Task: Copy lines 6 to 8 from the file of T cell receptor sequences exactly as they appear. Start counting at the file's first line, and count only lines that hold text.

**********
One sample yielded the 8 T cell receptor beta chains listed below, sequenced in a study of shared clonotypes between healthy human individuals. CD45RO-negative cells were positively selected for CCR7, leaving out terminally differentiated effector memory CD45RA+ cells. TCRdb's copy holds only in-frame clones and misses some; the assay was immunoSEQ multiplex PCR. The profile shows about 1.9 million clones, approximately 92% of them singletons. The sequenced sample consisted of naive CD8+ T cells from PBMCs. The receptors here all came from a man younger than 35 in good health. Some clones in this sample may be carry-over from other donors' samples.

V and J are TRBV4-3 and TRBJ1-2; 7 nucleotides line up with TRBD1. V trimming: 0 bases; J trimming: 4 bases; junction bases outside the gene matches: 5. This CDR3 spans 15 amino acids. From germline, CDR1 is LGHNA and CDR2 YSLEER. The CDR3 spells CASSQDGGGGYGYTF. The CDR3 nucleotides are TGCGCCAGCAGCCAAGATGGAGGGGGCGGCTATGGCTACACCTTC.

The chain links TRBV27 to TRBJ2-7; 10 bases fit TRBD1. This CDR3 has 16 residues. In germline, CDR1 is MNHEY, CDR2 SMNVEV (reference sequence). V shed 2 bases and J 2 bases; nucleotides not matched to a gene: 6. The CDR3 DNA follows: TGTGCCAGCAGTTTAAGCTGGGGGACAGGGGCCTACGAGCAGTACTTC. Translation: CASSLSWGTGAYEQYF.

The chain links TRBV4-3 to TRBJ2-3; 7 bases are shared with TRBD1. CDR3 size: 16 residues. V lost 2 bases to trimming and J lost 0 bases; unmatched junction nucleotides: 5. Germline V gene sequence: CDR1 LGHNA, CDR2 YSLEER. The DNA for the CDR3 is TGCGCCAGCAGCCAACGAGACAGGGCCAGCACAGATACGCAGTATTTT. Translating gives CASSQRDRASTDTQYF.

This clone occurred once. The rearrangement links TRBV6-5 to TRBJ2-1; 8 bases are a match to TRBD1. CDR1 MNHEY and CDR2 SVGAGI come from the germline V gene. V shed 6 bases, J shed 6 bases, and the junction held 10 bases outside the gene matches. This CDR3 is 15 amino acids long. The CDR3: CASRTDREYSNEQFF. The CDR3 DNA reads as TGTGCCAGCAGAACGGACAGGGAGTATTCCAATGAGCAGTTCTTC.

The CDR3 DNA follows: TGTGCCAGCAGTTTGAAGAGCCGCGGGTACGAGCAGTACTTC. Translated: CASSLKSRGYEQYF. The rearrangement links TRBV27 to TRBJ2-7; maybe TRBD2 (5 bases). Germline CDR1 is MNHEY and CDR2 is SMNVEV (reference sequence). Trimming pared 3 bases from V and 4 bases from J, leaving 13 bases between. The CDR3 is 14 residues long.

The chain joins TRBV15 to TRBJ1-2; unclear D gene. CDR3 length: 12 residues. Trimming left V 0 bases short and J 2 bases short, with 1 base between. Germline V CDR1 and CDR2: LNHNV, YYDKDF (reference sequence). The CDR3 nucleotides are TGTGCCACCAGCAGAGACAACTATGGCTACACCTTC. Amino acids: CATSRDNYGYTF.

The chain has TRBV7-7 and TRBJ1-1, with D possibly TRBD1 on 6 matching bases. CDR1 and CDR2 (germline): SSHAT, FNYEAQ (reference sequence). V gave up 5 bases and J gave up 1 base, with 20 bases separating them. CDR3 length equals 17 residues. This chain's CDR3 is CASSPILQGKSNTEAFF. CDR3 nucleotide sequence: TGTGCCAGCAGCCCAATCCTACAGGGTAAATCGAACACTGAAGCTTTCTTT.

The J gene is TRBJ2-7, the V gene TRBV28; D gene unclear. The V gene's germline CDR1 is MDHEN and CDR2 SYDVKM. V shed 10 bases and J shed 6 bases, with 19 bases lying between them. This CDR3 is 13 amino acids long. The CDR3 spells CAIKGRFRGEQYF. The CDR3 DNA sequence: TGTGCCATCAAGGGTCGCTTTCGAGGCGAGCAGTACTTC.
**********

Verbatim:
The CDR3 DNA follows: TGTGCCAGCAGTTTGAAGAGCCGCGGGTACGAGCAGTACTTC. Translated: CASSLKSRGYEQYF. The rearrangement links TRBV27 to TRBJ2-7; maybe TRBD2 (5 bases). Germline CDR1 is MNHEY and CDR2 is SMNVEV (reference sequence). Trimming pared 3 bases from V and 4 bases from J, leaving 13 bases between. The CDR3 is 14 residues long.

The chain joins TRBV15 to TRBJ1-2; unclear D gene. CDR3 length: 12 residues. Trimming left V 0 bases short and J 2 bases short, with 1 base between. Germline V CDR1 and CDR2: LNHNV, YYDKDF (reference sequence). The CDR3 nucleotides are TGTGCCACCAGCAGAGACAACTATGGCTACACCTTC. Amino acids: CATSRDNYGYTF.

The chain has TRBV7-7 and TRBJ1-1, with D possibly TRBD1 on 6 matching bases. CDR1 and CDR2 (germline): SSHAT, FNYEAQ (reference sequence). V gave up 5 bases and J gave up 1 base, with 20 bases separating them. CDR3 length equals 17 residues. This chain's CDR3 is CASSPILQGKSNTEAFF. CDR3 nucleotide sequence: TGTGCCAGCAGCCCAATCCTACAGGGTAAATCGAACACTGAAGCTTTCTTT.